The Home Office bears a duty to promote and protect the welfare of children, as set out in section 55 of the Borders, Citizenship and Immigration Act 2009, but in the year ending March 2020, there were 5,000 unaccompanied asylum-seeking children who were looked after, and such children arrived in this country alone, scared and in need of protection and support. Clause 16 would make it significantly harder for those children to build a happy and stable life in the UK, where they can be safe and have opportunities.
I do not pretend to be an individual expert on this, and we have all had access to the same information from the Children’s Society, which is sending its excellent briefings through. It has supported many asylum-seeking children and young people through the appeals process and has had to present new claims or evidence in later proceedings. That is the reality of the asylum process that the Government are seeking to impose: new demands, new complexity and new punishments for those who fail to meet higher standards.
The Children’s Society says that these young people and children are unlikely to set out the breadth of their claims and evidence in the first instance. That is due not to the weakness in any claim, but to the impact of the journeys they have endured and the consequent trauma they have faced, as well as being the direct result of poor initial legal representation—or none, as with the cases I mentioned yesterday, which real people out there have experienced.
We have just had some disappointing answers. The idea that even adults, never mind children, understand the need to point out religious or sexuality-based discrimination that they have experienced on the way, is frankly ludicrous and would be another example of—we talked about this in Committee last week—where the Home Office can be shown to be failing in its duty to consider the best interests of children, which means we will not end up with legislation that goes through, that no one comes back to and that is implemented effectively. We will see further legal action and millions more pounds of taxpayers’ money poured down the drain because the Government would prefer to have a culture war than build a fair, effective and fast system to deliver asylum decisions.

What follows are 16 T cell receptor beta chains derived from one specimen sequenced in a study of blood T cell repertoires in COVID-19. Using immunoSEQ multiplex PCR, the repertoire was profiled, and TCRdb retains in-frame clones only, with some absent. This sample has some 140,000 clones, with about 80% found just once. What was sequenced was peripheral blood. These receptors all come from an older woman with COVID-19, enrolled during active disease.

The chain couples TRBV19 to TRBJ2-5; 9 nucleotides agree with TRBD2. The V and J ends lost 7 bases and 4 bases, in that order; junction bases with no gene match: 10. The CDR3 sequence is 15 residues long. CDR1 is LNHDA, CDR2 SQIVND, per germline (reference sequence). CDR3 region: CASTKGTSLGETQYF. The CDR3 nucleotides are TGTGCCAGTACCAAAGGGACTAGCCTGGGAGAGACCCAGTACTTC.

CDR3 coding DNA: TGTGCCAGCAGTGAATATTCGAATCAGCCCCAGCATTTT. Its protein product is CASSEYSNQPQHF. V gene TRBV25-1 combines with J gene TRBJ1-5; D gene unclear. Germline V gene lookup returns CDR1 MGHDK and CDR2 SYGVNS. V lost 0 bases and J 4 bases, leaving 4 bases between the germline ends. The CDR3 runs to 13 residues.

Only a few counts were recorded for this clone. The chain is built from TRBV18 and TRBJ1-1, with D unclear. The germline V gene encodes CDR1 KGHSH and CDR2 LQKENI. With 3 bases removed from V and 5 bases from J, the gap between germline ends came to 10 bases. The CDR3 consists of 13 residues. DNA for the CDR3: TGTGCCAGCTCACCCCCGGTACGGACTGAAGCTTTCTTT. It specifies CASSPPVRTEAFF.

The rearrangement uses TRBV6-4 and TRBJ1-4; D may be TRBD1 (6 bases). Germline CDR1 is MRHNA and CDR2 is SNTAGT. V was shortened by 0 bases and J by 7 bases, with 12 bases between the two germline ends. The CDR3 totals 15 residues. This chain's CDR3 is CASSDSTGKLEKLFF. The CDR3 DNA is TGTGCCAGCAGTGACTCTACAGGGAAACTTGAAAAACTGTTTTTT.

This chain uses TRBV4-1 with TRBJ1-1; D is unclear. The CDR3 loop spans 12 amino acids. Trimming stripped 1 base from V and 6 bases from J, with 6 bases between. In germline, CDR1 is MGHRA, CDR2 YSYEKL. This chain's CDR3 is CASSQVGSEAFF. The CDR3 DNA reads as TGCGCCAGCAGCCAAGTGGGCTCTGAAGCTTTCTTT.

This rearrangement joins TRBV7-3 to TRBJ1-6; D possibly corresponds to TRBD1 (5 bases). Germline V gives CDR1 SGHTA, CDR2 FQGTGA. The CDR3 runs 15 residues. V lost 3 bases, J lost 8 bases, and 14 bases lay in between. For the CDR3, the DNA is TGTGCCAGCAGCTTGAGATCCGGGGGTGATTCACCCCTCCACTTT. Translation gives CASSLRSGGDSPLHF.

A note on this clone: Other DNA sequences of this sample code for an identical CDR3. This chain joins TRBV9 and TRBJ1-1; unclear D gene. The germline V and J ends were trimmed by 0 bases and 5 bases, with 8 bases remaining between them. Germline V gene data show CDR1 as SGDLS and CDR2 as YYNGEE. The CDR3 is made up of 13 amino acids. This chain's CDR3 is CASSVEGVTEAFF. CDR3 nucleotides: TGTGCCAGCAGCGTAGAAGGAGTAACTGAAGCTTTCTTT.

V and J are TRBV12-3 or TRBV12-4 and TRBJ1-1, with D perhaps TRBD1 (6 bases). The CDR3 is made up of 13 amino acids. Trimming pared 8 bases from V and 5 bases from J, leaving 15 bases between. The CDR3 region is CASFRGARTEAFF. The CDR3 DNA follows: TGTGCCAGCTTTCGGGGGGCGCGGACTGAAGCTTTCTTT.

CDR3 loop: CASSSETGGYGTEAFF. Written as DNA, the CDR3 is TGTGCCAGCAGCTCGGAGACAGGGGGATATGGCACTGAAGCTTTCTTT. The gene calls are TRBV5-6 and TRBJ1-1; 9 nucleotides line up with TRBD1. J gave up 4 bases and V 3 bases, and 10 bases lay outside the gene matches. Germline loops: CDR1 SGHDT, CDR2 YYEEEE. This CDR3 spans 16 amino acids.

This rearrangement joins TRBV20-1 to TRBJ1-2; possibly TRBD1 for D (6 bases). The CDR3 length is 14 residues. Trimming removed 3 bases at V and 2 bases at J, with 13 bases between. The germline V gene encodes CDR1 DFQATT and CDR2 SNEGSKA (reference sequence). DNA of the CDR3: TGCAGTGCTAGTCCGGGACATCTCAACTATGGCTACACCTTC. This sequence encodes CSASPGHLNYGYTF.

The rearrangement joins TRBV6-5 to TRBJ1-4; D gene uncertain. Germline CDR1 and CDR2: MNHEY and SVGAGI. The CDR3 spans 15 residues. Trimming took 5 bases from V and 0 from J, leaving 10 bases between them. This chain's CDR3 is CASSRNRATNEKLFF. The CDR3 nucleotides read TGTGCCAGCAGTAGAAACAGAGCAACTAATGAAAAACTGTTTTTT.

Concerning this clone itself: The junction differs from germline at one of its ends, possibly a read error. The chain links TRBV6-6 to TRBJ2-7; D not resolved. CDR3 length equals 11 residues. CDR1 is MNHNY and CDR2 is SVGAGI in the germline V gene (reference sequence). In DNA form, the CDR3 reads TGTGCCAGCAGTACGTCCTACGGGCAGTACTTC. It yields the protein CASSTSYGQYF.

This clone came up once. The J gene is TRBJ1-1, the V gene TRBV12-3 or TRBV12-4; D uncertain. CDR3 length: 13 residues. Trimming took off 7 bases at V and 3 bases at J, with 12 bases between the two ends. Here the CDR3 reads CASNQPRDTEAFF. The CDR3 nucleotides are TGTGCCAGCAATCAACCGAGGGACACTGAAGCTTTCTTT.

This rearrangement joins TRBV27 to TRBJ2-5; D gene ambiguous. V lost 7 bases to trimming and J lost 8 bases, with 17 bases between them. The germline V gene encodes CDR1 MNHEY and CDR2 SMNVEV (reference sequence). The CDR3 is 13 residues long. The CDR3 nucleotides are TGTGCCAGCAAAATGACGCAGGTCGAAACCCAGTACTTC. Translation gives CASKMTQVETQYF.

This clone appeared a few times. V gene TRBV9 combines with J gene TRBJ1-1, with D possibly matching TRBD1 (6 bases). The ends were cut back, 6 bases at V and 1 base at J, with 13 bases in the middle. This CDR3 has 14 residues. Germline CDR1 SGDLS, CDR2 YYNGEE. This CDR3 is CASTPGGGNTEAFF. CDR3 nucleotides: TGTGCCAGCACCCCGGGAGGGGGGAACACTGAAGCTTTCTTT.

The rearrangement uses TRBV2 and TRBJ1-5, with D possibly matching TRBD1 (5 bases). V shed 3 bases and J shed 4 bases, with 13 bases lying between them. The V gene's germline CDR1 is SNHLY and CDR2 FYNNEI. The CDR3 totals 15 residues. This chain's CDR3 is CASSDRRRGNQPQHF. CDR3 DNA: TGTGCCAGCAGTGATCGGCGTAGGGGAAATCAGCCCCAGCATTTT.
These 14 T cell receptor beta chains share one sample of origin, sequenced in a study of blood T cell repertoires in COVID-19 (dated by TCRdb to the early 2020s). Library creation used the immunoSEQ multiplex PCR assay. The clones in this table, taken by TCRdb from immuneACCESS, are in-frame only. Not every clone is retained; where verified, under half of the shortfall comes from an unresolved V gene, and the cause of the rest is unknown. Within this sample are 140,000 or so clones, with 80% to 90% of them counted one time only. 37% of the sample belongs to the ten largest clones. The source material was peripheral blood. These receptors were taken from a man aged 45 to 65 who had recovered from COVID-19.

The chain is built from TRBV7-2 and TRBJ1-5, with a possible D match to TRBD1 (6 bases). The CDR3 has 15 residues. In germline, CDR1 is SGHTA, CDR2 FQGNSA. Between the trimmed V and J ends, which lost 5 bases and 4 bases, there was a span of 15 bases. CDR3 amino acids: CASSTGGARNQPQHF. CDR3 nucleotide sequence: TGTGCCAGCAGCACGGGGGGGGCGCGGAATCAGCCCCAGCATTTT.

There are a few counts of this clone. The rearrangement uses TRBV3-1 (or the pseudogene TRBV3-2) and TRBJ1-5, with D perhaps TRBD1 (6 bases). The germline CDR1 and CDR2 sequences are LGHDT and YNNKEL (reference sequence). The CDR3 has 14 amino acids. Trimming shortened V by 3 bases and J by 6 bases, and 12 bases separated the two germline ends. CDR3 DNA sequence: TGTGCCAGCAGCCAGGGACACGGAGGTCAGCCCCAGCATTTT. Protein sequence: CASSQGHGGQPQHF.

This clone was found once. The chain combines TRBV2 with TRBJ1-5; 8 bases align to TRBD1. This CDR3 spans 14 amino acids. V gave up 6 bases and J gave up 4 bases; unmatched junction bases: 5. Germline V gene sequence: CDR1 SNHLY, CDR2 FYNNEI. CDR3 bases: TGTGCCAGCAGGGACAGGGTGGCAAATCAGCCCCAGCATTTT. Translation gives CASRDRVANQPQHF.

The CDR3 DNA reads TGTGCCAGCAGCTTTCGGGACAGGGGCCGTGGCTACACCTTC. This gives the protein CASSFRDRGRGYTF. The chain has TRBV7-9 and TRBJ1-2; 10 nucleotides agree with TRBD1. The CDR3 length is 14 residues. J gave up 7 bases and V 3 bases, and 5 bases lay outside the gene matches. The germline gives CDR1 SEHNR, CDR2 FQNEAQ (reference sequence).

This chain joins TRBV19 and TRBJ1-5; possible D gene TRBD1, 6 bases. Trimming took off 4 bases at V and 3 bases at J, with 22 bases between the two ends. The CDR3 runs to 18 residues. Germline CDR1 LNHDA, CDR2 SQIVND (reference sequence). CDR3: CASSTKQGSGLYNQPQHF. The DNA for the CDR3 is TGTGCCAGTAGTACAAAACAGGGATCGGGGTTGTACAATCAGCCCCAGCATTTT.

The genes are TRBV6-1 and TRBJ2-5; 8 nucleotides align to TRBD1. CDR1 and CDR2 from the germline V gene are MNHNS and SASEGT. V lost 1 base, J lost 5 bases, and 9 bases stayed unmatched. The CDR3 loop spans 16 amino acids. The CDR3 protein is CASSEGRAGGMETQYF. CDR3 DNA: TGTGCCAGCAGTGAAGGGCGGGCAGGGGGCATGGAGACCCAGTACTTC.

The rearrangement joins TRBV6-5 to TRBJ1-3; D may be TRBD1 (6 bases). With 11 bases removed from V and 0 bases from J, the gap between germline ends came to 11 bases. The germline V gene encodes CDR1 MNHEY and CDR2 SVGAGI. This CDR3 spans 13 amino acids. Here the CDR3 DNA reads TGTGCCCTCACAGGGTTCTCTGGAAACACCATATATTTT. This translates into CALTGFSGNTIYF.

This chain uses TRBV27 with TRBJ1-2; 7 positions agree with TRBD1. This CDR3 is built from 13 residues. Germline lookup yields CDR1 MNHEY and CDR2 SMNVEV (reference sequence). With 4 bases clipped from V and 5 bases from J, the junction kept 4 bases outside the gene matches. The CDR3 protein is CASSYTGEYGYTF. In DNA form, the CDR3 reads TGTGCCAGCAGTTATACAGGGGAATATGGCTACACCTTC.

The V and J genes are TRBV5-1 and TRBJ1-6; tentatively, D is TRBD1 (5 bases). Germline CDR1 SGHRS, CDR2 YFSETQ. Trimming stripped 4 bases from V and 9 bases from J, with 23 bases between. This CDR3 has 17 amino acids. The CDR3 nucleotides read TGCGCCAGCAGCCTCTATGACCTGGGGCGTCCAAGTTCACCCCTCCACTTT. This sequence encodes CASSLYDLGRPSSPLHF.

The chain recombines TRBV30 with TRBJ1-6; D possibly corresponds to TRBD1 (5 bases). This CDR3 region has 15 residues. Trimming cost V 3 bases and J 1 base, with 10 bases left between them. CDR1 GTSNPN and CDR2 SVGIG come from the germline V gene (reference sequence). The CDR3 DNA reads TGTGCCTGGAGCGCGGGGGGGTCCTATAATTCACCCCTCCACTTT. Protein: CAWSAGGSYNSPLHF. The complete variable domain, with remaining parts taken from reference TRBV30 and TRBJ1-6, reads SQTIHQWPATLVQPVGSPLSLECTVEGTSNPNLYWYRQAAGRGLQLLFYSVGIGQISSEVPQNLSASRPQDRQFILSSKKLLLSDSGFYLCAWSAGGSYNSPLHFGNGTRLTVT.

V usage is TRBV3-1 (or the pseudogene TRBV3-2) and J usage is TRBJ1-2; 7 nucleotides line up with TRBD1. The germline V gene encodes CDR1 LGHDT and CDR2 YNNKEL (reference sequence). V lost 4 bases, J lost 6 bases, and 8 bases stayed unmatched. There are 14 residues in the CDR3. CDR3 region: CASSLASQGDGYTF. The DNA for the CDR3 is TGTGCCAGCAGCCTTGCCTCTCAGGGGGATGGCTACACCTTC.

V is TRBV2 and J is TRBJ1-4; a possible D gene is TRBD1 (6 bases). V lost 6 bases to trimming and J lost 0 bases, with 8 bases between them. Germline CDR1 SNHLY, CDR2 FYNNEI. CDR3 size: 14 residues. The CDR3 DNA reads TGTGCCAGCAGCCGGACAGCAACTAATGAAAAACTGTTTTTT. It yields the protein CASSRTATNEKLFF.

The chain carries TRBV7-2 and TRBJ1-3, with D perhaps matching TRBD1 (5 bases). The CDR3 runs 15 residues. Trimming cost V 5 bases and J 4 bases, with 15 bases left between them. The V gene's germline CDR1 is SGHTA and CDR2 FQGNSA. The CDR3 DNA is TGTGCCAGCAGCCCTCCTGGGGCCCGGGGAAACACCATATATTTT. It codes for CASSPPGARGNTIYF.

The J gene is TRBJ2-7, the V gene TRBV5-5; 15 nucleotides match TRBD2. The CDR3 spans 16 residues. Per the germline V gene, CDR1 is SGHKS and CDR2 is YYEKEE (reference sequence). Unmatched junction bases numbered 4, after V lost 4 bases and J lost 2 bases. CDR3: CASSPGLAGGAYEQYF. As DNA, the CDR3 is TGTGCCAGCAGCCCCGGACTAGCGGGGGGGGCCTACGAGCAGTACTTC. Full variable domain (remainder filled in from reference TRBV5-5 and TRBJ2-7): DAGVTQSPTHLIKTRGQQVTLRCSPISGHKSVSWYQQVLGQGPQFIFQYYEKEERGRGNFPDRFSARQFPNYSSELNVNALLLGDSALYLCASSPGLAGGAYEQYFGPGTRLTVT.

I am sure the Minister is an expert in medical conditions, but post-traumatic stress disorder does not always appear immediately after a traumatic incident or event. This legislation requires PTSD to occur immediately. It seeks to change the nature of a medical condition that most medical professionals, who I would argue know a little bit more about it than any member of this Committee, suggest usually takes between three to six months to appear, and before it has the most traumatic impact in an individual’s life. The suggestion that the UK, just one country on the planet, should legislate to require that to happen, and in relation to a medical condition that does not present itself immediately, is absurd. Frankly, I find it bizarre.
Preventing asylum-seeking children and young people from substantiating their claims and adding to their evidence at a later stage disregards the hugely traumatic experiences and trauma that they have been through. Instead of making the system fairer, it will penalise the most vulnerable groups, including children, who struggle to disclose information up front, as we know from the previous evidence base. It will lead to more unfair and more incorrect decisions, more bureaucracy, more appeals and more costs to the taxpayer, the Home Office and the justice system. Of course, it also fails the best-interests test, and I would suggest that it fails the Equality Act 2010, the Human Rights Act 1998 and international law.